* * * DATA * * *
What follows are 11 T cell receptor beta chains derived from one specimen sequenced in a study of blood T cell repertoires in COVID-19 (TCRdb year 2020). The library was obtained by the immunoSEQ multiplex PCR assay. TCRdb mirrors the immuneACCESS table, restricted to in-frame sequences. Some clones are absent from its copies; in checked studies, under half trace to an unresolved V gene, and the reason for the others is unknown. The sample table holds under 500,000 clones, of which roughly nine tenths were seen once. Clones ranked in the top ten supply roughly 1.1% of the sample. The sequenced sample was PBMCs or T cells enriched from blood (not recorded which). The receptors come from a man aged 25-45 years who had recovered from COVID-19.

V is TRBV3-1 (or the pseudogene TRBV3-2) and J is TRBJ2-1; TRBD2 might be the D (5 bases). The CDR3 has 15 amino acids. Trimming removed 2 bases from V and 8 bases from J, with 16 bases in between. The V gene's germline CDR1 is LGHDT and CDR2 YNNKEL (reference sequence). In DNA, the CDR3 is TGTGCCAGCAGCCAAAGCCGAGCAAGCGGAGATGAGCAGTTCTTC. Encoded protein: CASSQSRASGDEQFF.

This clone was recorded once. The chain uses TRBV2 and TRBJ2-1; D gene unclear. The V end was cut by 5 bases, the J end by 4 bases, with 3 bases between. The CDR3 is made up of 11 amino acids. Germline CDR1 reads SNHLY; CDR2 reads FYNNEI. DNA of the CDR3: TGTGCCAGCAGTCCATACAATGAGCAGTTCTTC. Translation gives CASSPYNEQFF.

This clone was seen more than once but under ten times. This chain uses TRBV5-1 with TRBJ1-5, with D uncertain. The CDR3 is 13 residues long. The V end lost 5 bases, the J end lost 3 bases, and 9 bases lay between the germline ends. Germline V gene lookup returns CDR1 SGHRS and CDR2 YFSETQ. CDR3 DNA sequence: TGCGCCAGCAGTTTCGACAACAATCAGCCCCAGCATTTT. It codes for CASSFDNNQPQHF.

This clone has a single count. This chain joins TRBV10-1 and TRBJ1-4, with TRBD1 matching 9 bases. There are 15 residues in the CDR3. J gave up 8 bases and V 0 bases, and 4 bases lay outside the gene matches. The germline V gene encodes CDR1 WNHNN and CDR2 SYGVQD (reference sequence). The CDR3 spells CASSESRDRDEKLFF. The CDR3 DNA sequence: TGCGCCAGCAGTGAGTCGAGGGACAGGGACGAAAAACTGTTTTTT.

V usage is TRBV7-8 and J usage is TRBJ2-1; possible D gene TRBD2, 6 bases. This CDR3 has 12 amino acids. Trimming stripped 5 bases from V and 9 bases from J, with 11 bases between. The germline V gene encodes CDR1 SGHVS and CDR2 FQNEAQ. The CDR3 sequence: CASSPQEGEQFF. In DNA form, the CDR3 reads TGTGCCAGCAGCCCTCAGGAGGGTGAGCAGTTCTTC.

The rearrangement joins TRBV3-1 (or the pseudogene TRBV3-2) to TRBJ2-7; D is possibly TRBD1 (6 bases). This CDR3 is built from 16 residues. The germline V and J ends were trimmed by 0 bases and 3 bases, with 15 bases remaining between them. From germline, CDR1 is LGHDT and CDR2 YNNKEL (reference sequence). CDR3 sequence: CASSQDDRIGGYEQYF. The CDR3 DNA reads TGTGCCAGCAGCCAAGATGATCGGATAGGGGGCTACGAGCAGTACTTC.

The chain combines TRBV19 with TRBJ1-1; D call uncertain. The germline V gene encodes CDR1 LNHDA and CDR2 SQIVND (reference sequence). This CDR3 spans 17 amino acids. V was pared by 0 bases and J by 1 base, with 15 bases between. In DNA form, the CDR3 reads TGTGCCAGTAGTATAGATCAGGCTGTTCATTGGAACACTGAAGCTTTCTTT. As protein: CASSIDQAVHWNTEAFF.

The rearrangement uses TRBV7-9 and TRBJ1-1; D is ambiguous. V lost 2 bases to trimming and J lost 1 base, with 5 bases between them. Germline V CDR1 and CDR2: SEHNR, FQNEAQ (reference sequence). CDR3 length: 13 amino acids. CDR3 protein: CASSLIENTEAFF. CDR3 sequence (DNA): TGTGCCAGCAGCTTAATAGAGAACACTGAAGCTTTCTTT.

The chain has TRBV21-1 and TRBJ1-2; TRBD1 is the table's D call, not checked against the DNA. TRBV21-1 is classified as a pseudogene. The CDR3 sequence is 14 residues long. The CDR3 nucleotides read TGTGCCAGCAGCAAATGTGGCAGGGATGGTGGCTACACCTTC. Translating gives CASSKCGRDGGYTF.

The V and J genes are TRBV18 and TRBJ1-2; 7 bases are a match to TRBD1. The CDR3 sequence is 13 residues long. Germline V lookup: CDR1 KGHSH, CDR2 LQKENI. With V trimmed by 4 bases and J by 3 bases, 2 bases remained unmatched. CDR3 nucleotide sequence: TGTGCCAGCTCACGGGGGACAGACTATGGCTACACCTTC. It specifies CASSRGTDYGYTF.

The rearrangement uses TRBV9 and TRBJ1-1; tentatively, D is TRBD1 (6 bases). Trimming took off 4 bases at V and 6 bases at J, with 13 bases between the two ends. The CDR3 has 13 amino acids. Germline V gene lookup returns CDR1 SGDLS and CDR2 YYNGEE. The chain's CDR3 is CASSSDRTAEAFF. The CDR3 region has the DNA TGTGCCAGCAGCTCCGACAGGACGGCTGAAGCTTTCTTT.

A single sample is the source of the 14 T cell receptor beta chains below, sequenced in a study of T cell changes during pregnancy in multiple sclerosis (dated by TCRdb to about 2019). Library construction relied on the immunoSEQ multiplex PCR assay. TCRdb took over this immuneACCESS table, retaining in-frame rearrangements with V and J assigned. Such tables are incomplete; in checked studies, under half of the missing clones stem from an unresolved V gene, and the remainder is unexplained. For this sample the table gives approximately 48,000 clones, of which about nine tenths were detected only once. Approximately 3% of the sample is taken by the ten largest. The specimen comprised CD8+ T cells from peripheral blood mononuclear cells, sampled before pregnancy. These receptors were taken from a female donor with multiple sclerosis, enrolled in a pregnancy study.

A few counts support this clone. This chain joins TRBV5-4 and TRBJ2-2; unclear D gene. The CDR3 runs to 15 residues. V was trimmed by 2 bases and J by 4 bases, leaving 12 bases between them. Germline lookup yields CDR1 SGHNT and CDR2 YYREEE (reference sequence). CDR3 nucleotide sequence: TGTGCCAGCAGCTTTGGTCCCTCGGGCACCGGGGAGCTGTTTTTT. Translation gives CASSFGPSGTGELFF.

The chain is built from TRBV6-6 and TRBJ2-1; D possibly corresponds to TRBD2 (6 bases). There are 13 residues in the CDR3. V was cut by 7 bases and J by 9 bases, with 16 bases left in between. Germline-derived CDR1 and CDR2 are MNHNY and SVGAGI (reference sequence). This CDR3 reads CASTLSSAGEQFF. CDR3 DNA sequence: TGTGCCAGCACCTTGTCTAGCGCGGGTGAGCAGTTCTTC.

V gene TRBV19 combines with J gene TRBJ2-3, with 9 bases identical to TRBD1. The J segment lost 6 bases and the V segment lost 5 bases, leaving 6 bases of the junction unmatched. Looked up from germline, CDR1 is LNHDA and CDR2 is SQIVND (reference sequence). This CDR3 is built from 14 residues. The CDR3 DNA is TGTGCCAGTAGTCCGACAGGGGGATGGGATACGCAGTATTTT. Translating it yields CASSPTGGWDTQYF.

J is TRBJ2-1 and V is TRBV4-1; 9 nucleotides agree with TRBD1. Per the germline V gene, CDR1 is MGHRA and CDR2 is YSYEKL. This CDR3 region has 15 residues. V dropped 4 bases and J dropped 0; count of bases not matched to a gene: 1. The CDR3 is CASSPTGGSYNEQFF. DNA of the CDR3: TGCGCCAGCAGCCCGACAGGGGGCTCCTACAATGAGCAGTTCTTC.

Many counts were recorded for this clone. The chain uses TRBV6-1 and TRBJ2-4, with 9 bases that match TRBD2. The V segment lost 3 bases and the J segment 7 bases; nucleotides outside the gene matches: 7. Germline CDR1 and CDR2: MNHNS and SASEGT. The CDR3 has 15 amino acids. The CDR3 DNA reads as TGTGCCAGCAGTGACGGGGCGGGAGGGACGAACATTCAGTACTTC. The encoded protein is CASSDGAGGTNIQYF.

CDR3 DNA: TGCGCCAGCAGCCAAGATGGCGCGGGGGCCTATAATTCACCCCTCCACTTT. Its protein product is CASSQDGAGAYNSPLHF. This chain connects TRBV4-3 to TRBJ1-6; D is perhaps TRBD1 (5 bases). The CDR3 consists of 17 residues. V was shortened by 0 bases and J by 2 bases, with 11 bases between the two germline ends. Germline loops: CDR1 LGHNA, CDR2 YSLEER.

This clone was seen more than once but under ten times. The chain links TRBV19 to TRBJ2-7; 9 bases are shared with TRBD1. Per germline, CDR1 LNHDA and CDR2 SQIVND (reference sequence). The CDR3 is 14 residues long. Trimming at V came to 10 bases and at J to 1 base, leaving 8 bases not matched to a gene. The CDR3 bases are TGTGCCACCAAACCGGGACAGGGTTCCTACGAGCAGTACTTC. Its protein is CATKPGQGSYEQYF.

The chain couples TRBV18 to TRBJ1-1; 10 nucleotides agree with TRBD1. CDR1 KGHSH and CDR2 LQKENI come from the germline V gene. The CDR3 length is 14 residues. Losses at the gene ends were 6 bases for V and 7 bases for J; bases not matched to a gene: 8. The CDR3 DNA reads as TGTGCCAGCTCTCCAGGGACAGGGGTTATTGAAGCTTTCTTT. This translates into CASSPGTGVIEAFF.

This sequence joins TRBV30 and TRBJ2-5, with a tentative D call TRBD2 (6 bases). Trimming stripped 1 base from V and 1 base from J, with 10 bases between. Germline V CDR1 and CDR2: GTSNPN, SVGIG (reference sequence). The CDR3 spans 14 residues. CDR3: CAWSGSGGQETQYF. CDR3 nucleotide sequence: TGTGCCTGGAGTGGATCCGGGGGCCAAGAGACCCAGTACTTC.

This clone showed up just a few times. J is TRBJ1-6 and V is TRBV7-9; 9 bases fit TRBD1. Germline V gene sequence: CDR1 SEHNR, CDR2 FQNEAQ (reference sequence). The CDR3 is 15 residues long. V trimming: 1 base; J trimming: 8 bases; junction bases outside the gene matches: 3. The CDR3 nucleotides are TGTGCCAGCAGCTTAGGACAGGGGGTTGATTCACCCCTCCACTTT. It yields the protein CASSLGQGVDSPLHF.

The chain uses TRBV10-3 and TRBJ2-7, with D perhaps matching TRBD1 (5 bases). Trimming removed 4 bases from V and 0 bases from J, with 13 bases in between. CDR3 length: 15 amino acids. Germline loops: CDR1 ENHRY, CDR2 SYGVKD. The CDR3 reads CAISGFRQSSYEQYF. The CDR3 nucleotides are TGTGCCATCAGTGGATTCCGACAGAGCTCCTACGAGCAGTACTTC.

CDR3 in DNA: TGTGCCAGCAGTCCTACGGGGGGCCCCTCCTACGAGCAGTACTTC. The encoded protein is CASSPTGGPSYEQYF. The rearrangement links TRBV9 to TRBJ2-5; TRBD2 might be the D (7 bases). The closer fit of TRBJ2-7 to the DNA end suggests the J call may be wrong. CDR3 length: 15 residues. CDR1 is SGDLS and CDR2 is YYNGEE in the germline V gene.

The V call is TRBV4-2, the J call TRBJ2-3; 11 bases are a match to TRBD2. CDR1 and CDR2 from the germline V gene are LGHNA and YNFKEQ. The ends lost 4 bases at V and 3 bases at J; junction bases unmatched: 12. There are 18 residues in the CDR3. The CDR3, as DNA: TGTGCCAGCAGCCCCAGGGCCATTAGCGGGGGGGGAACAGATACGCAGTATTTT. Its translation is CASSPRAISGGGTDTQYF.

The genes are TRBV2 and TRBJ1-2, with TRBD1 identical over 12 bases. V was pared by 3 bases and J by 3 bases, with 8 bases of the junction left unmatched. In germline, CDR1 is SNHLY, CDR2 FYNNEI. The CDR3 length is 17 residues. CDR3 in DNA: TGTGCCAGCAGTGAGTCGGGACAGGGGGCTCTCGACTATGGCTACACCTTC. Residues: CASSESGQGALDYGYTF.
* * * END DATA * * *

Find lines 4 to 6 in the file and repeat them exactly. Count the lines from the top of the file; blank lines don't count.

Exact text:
This clone was seen more than once but under ten times. This chain uses TRBV5-1 with TRBJ1-5, with D uncertain. The CDR3 is 13 residues long. The V end lost 5 bases, the J end lost 3 bases, and 9 bases lay between the germline ends. Germline V gene lookup returns CDR1 SGHRS and CDR2 YFSETQ. CDR3 DNA sequence: TGCGCCAGCAGTTTCGACAACAATCAGCCCCAGCATTTT. It codes for CASSFDNNQPQHF.

This clone has a single count. This chain joins TRBV10-1 and TRBJ1-4, with TRBD1 matching 9 bases. There are 15 residues in the CDR3. J gave up 8 bases and V 0 bases, and 4 bases lay outside the gene matches. The germline V gene encodes CDR1 WNHNN and CDR2 SYGVQD (reference sequence). The CDR3 spells CASSESRDRDEKLFF. The CDR3 DNA sequence: TGCGCCAGCAGTGAGTCGAGGGACAGGGACGAAAAACTGTTTTTT.

V usage is TRBV7-8 and J usage is TRBJ2-1; possible D gene TRBD2, 6 bases. This CDR3 has 12 amino acids. Trimming stripped 5 bases from V and 9 bases from J, with 11 bases between. The germline V gene encodes CDR1 SGHVS and CDR2 FQNEAQ. The CDR3 sequence: CASSPQEGEQFF. In DNA form, the CDR3 reads TGTGCCAGCAGCCCTCAGGAGGGTGAGCAGTTCTTC.